The first crash occurred when a southbound troop train travelling from Larbert to Liverpool collided with the stationary local train.

A minute later the wreckage was struck by a northbound sleeping car express train travelling from London Euston to Glasgow Central. Gas from the gas lighting system of the old wooden carriages of the troop train ignited, starting a fire which soon ravaged the trains.

Those killed were mainly territorial soldiers from the Royal Scots heading for Gallipoli.

According to the National Records of Scotland 230 died, mainly soldiers from the Royal Scots, and 224 from the regiment were injured.

Julie said: “It just shows you how nurses respond to disasters, but that is what we do - one nurse who went there only had a bottle of disinfectant and bandages, that was all she had, but we do the best we can.

"It was the biggest rail disaster in history and the nurses and doctors had to go into the carriages and do things like amputations.

"A lot of what the doctors and nurses did was never recognised, I think it was just what they did and they just got on with it."

The Coronavirus is also not the only outbreak that doctors and nurses have had to contend with in Cumbria.

For example, the Spanish flu in 1918 that some historians believe killed 50 million people worldwide and various outbreaks of polio, which is spread by a virus and can affect people's spinal cords causing paralysis.

An account of one polio outbreak, during World War One was detailed by the Evening News and Star on October 25, 1982 0 it was given by doctor Josephine Ewbank who worked in the Cumberland Infirmary at the time.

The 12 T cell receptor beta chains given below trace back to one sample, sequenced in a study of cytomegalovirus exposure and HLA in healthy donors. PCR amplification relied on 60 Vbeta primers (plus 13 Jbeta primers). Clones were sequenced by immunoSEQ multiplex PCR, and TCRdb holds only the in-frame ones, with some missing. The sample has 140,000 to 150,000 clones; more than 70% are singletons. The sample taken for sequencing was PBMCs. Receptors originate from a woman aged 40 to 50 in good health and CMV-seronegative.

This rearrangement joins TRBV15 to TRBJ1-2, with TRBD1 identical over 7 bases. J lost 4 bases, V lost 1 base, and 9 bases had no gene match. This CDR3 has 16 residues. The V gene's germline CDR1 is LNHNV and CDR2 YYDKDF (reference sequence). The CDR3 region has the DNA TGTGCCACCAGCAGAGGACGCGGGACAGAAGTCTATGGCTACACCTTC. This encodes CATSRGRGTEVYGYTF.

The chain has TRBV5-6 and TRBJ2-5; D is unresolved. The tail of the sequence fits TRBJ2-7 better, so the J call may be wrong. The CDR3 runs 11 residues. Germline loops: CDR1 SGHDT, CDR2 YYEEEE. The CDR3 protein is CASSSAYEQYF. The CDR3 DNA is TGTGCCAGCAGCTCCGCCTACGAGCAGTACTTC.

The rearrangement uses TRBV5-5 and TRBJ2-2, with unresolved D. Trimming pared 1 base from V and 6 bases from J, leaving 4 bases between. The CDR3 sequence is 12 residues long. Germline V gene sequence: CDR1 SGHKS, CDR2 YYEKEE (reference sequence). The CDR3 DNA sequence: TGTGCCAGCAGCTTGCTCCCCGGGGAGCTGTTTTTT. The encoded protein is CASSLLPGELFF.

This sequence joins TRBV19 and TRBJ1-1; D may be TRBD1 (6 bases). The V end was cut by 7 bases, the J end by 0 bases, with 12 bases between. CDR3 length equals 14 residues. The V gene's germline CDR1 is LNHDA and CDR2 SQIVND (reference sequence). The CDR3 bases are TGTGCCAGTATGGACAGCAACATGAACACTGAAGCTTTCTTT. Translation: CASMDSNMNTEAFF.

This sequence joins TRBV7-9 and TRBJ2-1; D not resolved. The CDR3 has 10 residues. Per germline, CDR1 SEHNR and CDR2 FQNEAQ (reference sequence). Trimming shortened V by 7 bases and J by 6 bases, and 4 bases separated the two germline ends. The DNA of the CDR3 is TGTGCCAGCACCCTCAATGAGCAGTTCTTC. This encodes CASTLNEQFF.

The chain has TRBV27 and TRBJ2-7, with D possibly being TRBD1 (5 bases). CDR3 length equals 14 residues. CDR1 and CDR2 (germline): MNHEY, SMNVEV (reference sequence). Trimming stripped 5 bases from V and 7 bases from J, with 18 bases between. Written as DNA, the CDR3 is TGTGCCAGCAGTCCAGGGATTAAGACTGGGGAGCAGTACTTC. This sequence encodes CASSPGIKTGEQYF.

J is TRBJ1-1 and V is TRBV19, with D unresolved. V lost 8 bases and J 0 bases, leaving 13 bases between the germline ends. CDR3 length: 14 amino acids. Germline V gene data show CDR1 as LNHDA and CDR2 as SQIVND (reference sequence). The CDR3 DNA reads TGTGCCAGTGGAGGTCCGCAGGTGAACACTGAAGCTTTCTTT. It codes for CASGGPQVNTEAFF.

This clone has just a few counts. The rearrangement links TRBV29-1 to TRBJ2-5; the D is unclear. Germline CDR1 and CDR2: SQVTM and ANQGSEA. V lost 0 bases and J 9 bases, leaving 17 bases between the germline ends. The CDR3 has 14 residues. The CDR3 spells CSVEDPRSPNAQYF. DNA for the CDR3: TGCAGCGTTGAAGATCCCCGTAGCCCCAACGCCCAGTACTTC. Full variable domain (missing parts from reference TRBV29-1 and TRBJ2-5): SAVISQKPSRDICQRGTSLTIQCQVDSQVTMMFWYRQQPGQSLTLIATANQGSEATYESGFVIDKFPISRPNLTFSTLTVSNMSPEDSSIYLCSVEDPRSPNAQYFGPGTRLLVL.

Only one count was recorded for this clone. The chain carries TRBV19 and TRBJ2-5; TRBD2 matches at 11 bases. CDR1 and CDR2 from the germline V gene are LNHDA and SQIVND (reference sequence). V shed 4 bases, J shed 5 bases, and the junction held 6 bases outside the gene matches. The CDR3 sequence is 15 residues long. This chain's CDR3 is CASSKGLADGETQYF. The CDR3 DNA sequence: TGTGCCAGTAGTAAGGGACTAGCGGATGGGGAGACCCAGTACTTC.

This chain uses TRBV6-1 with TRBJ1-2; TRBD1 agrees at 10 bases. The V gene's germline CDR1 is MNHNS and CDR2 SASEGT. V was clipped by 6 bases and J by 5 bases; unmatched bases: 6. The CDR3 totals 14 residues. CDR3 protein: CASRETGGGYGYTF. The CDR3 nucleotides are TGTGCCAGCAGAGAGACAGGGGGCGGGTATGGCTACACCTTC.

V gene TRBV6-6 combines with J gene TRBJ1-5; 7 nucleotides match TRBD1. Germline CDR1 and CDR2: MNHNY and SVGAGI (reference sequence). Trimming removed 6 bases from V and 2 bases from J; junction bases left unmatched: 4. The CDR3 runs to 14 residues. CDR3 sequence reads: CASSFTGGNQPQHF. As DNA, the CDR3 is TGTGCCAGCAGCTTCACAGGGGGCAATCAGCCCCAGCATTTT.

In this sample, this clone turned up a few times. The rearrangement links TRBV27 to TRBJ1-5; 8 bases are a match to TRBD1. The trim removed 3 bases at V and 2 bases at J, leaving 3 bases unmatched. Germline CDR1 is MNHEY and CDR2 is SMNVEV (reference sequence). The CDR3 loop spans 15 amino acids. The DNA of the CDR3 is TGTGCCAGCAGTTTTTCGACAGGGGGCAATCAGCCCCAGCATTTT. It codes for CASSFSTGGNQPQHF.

She said: "It was agony working in the hospital in those days because we didn't know how polio spread.

"We used to spend all day tending victims then go home to our families.

"Wards were full of septic wounds rather than tumours because people did not live that long."

One of the people from the area who’s made an impact on the nursing profession is Nancy Roper, born in Wetheral, Cumberland, on September 29, 1918.

She contributed to a pioneering theory of nursing that is used the world over.

She died on October 5, 2004, in Edinburgh, after a long and significant career.

At the time of her death Jane McCready, the board chair of the Scotland Royal College of Nursing said: “The practice of every nurse around the world has been influenced by Nancy Roper.

“The Roper-Logan-Tierney model of nursing is still used today as a model of that captures the core of nursing ensuring that patients are central.

She added: “Nancy’s contribution to nursing will undoubtedly continue for year to come.

Nancy began her career in 1936 as a children’s nurse but became known as a “practical theorist” in the 1960s through her writings.

Her best known work however is the Clinical Experience in Nurse Education which was first published in 1976 and was co-authored with Win Logan and Alison Tierney.

It is used as the model of nursing in the UK, America and Europe.

Anyone wanting to know more about the history of nursing in the area online resources are available at the Cumbria Archive Service. Go to: